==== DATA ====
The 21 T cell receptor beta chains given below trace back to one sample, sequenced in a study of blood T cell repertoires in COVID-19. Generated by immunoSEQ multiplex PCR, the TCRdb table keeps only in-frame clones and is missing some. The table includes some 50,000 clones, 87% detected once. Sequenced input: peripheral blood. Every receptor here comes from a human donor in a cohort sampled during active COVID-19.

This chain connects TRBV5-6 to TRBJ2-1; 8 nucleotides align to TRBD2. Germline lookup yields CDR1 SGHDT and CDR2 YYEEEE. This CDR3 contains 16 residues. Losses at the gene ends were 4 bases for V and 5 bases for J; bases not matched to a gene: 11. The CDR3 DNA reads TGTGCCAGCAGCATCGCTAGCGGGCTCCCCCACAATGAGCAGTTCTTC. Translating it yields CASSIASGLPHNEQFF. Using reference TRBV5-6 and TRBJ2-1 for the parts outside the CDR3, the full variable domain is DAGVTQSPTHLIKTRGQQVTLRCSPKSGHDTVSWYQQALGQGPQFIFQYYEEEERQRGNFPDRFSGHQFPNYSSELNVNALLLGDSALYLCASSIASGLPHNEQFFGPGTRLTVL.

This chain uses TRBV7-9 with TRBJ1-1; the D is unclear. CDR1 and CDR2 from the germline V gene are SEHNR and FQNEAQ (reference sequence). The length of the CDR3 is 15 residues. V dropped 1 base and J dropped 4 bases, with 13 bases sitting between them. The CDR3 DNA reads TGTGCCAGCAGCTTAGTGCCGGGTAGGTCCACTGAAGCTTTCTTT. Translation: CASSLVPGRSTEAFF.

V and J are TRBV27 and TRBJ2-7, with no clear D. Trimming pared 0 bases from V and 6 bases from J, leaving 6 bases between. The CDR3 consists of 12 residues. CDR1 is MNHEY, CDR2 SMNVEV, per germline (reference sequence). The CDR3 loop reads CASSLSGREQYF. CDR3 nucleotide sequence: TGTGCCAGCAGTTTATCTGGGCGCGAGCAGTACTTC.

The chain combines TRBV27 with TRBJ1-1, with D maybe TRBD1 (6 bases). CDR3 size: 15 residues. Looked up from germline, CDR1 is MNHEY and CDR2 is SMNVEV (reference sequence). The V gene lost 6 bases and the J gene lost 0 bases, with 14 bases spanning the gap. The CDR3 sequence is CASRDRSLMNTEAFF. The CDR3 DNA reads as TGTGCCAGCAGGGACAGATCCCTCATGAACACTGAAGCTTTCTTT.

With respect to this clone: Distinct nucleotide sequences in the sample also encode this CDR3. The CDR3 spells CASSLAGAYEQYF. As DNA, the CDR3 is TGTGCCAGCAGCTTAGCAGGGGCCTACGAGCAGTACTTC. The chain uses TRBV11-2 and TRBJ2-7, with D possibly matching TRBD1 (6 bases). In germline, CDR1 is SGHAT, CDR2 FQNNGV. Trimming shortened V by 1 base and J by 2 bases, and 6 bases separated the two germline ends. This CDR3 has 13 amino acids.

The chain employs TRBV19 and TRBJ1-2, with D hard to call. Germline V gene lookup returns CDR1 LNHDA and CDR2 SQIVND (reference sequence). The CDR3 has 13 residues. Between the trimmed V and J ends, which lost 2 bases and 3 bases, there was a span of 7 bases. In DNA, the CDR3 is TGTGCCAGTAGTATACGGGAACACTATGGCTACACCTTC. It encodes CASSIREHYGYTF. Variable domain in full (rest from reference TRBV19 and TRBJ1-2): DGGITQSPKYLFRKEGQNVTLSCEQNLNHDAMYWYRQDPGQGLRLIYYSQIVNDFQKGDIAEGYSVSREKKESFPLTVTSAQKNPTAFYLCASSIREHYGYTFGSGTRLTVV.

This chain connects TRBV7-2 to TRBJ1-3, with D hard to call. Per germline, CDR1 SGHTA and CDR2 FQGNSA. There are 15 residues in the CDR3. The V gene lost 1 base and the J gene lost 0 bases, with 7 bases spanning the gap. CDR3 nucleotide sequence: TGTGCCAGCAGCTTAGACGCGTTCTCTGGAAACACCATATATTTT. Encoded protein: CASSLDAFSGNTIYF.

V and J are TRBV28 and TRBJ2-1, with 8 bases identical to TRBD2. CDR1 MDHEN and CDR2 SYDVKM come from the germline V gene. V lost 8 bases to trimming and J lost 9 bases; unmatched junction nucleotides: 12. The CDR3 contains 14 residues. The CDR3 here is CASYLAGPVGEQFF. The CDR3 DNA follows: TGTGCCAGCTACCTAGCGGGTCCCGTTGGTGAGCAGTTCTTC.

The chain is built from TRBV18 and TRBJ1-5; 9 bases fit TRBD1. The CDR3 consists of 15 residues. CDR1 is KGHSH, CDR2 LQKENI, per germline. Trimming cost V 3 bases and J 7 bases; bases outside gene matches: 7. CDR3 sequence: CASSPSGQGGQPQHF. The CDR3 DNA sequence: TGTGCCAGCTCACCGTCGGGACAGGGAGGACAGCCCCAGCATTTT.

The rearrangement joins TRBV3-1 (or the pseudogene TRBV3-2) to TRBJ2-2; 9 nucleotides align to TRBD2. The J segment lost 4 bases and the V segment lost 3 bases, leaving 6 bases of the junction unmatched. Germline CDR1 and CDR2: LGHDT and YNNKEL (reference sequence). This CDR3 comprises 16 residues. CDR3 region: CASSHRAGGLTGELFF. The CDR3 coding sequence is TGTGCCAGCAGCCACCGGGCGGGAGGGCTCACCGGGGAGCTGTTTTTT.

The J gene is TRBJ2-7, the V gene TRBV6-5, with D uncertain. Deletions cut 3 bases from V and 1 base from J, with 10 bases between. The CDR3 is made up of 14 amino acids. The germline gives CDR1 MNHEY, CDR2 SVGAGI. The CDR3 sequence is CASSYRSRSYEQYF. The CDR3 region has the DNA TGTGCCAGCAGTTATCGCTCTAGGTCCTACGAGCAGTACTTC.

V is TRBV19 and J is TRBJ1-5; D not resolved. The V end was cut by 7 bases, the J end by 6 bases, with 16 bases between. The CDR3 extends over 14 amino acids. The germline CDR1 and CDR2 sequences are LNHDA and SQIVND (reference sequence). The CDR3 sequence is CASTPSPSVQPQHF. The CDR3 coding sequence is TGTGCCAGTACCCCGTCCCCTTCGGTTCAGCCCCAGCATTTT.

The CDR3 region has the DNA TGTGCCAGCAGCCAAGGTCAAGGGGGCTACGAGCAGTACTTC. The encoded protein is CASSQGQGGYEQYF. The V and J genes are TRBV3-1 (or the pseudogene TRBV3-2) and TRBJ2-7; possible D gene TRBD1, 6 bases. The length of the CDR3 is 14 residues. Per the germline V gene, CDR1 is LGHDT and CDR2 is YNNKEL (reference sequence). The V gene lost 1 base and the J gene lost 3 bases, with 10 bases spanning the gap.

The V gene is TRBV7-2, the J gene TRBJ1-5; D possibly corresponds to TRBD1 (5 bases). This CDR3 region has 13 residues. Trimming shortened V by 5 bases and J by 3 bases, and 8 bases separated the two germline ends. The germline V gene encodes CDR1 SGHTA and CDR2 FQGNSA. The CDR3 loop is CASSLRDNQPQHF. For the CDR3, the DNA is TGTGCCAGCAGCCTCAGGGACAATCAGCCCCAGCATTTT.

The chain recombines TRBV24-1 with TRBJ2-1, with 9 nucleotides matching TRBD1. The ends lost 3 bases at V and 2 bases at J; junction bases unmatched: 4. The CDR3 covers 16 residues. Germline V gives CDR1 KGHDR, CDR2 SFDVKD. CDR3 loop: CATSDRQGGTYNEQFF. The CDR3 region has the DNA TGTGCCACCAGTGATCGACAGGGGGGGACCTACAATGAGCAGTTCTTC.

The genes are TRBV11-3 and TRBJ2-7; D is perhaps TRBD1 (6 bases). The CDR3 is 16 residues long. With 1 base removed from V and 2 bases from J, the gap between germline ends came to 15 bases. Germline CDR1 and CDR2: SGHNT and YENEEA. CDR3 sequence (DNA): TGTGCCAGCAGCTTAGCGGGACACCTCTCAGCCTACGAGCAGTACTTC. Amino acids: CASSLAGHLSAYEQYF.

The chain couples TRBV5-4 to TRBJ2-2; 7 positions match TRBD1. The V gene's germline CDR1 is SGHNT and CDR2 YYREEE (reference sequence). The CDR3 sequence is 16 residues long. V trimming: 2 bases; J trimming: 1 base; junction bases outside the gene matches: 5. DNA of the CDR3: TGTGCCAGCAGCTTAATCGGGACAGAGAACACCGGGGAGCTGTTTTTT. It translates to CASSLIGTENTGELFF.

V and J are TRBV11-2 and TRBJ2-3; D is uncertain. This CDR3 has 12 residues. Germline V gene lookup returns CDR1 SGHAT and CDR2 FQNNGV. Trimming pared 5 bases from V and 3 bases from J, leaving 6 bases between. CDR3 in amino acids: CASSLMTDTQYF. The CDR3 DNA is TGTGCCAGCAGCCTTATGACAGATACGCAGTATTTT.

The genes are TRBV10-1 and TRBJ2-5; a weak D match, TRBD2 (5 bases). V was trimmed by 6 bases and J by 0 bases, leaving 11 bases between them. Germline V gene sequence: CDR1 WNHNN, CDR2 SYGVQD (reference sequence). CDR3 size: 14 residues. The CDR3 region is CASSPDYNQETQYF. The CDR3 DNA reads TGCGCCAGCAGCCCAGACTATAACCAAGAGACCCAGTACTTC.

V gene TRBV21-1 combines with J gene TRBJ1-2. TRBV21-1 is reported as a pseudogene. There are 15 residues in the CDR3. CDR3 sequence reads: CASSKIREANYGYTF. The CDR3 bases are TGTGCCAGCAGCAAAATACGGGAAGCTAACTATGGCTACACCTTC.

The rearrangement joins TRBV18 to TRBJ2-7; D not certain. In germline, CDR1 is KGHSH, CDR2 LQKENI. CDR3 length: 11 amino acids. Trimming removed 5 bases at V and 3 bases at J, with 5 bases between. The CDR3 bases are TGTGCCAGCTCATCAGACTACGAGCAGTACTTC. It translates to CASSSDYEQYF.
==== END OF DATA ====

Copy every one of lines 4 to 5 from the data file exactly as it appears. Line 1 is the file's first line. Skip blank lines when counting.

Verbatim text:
V and J are TRBV27 and TRBJ2-7, with no clear D. Trimming pared 0 bases from V and 6 bases from J, leaving 6 bases between. The CDR3 consists of 12 residues. CDR1 is MNHEY, CDR2 SMNVEV, per germline (reference sequence). The CDR3 loop reads CASSLSGREQYF. CDR3 nucleotide sequence: TGTGCCAGCAGTTTATCTGGGCGCGAGCAGTACTTC.

The chain combines TRBV27 with TRBJ1-1, with D maybe TRBD1 (6 bases). CDR3 size: 15 residues. Looked up from germline, CDR1 is MNHEY and CDR2 is SMNVEV (reference sequence). The V gene lost 6 bases and the J gene lost 0 bases, with 14 bases spanning the gap. The CDR3 sequence is CASRDRSLMNTEAFF. The CDR3 DNA reads as TGTGCCAGCAGGGACAGATCCCTCATGAACACTGAAGCTTTCTTT.